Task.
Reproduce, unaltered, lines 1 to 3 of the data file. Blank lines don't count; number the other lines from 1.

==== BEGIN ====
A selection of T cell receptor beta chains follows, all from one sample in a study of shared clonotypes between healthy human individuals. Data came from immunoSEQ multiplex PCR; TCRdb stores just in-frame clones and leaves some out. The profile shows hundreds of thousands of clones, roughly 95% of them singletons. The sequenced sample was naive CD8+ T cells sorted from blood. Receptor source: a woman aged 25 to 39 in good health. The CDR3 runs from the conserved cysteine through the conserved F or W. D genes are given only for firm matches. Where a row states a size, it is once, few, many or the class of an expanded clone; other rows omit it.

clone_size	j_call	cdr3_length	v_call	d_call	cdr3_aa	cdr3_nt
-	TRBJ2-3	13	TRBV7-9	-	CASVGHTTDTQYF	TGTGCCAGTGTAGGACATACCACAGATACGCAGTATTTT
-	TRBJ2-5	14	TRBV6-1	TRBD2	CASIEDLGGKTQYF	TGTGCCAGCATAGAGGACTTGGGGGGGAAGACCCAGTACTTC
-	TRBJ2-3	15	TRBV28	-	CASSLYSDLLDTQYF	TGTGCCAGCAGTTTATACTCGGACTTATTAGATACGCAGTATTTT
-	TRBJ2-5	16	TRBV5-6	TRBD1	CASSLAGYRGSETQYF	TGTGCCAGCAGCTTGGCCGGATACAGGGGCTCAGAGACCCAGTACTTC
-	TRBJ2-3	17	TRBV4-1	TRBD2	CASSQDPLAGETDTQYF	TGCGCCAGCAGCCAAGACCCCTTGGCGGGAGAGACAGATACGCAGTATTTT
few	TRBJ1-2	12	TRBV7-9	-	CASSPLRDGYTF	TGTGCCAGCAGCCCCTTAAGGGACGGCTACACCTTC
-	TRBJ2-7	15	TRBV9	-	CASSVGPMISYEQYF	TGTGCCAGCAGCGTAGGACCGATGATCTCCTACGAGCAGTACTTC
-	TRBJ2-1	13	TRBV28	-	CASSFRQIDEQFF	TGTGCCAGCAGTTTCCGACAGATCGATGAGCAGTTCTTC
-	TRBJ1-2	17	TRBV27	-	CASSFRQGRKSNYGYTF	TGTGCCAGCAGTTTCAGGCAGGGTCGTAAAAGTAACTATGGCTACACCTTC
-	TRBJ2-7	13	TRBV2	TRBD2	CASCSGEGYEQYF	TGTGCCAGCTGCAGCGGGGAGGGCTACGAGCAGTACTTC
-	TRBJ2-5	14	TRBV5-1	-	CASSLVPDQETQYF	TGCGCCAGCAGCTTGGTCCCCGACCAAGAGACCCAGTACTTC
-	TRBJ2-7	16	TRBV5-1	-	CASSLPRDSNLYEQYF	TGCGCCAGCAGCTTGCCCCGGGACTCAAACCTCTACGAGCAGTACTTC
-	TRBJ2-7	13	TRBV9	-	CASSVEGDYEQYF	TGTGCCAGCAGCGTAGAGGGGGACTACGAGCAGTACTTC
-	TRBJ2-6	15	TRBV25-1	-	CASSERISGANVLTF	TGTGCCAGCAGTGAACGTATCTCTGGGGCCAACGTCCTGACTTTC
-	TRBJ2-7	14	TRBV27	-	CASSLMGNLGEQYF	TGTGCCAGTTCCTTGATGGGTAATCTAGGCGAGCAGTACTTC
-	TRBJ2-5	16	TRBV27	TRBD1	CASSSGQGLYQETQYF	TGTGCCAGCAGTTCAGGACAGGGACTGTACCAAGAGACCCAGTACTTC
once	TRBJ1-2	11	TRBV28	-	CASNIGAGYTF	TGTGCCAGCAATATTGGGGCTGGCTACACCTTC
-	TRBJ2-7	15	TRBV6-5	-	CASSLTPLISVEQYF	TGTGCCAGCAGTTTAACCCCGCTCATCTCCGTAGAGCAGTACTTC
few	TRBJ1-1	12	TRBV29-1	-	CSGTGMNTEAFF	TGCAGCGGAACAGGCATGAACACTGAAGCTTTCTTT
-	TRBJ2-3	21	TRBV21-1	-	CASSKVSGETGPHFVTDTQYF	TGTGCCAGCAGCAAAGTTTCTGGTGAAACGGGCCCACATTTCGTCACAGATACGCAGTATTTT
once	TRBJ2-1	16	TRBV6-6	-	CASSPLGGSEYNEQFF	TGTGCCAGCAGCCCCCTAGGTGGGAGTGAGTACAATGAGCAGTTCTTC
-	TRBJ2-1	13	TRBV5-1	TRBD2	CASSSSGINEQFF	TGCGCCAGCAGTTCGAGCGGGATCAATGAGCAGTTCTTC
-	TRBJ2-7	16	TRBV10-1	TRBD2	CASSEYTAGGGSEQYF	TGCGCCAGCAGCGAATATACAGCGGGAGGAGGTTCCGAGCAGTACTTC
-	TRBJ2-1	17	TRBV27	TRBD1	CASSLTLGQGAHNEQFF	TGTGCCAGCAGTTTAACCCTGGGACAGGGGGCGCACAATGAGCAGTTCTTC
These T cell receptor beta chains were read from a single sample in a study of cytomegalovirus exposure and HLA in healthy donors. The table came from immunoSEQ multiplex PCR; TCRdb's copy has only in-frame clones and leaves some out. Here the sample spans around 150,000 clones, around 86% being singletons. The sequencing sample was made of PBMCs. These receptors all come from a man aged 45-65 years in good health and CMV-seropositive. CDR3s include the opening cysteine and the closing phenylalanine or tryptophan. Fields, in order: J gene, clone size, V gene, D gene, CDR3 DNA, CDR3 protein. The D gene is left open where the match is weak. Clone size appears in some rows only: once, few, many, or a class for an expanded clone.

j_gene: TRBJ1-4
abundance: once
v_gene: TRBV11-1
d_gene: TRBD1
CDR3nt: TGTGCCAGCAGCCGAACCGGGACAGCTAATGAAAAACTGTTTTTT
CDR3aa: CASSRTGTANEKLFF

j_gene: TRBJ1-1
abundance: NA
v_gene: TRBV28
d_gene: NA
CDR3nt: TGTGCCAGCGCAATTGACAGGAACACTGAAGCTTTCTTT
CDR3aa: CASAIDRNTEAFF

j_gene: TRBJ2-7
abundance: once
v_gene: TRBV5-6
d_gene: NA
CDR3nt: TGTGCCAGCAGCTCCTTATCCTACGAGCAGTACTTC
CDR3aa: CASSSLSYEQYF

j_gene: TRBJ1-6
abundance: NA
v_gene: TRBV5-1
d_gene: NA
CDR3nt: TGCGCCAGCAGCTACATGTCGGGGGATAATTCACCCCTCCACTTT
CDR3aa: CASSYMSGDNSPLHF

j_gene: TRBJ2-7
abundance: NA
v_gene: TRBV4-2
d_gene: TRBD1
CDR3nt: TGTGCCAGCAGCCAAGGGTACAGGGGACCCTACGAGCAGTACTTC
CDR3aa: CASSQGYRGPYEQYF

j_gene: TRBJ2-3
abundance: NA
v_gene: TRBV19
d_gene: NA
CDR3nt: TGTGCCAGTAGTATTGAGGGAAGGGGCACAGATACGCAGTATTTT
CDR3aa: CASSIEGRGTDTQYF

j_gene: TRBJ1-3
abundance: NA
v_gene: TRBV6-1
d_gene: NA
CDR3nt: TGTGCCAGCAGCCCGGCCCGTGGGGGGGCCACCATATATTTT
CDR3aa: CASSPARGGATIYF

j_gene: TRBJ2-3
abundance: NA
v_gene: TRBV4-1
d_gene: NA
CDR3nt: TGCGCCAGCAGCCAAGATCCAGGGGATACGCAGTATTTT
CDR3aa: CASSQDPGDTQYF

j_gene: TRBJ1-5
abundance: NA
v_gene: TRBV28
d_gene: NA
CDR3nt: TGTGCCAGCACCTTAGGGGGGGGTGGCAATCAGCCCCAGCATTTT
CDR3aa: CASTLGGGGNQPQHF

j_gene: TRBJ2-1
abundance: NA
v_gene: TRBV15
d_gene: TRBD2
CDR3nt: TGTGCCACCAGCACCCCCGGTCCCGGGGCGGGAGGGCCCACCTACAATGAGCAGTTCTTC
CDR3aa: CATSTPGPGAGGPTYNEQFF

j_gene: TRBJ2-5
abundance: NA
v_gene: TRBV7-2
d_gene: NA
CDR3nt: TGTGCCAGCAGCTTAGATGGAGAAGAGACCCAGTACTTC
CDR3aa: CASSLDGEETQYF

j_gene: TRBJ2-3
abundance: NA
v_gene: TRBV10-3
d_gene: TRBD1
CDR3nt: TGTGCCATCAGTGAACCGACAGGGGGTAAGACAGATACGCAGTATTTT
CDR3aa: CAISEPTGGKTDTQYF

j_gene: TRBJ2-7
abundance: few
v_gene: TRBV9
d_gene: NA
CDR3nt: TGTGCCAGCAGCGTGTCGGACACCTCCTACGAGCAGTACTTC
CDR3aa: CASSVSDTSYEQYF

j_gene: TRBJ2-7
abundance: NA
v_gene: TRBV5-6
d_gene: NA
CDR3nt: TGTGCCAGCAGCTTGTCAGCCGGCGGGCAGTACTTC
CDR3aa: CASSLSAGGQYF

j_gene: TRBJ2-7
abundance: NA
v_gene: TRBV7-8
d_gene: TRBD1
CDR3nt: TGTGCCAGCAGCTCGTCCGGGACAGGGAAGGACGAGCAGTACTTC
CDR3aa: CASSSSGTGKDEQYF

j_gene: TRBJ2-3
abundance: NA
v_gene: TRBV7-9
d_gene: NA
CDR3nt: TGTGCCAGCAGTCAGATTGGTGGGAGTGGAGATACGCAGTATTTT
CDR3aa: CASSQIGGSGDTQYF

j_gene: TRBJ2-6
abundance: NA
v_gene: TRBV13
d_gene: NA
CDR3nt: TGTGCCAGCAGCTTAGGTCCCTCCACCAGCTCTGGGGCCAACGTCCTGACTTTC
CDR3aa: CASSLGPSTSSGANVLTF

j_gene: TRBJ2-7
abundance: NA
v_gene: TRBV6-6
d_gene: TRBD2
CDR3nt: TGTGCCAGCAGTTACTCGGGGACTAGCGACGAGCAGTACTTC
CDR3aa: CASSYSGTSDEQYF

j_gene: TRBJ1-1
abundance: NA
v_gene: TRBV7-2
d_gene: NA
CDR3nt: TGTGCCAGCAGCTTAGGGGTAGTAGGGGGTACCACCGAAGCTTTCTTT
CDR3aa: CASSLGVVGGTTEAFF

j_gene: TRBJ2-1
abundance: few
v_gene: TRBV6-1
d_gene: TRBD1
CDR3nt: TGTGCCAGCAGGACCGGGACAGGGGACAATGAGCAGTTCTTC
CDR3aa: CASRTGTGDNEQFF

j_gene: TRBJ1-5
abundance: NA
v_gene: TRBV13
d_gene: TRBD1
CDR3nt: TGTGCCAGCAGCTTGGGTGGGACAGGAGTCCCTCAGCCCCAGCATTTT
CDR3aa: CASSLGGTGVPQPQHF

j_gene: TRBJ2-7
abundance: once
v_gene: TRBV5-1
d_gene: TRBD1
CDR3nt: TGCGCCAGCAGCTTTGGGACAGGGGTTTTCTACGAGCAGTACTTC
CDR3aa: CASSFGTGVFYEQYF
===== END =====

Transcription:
A selection of T cell receptor beta chains follows, all from one sample in a study of shared clonotypes between healthy human individuals. Data came from immunoSEQ multiplex PCR; TCRdb stores just in-frame clones and leaves some out. The profile shows hundreds of thousands of clones, roughly 95% of them singletons. The sequenced sample was naive CD8+ T cells sorted from blood. Receptor source: a woman aged 25 to 39 in good health. The CDR3 runs from the conserved cysteine through the conserved F or W. D genes are given only for firm matches. Where a row states a size, it is once, few, many or the class of an expanded clone; other rows omit it.

clone_size	j_call	cdr3_length	v_call	d_call	cdr3_aa	cdr3_nt
-	TRBJ2-3	13	TRBV7-9	-	CASVGHTTDTQYF	TGTGCCAGTGTAGGACATACCACAGATACGCAGTATTTT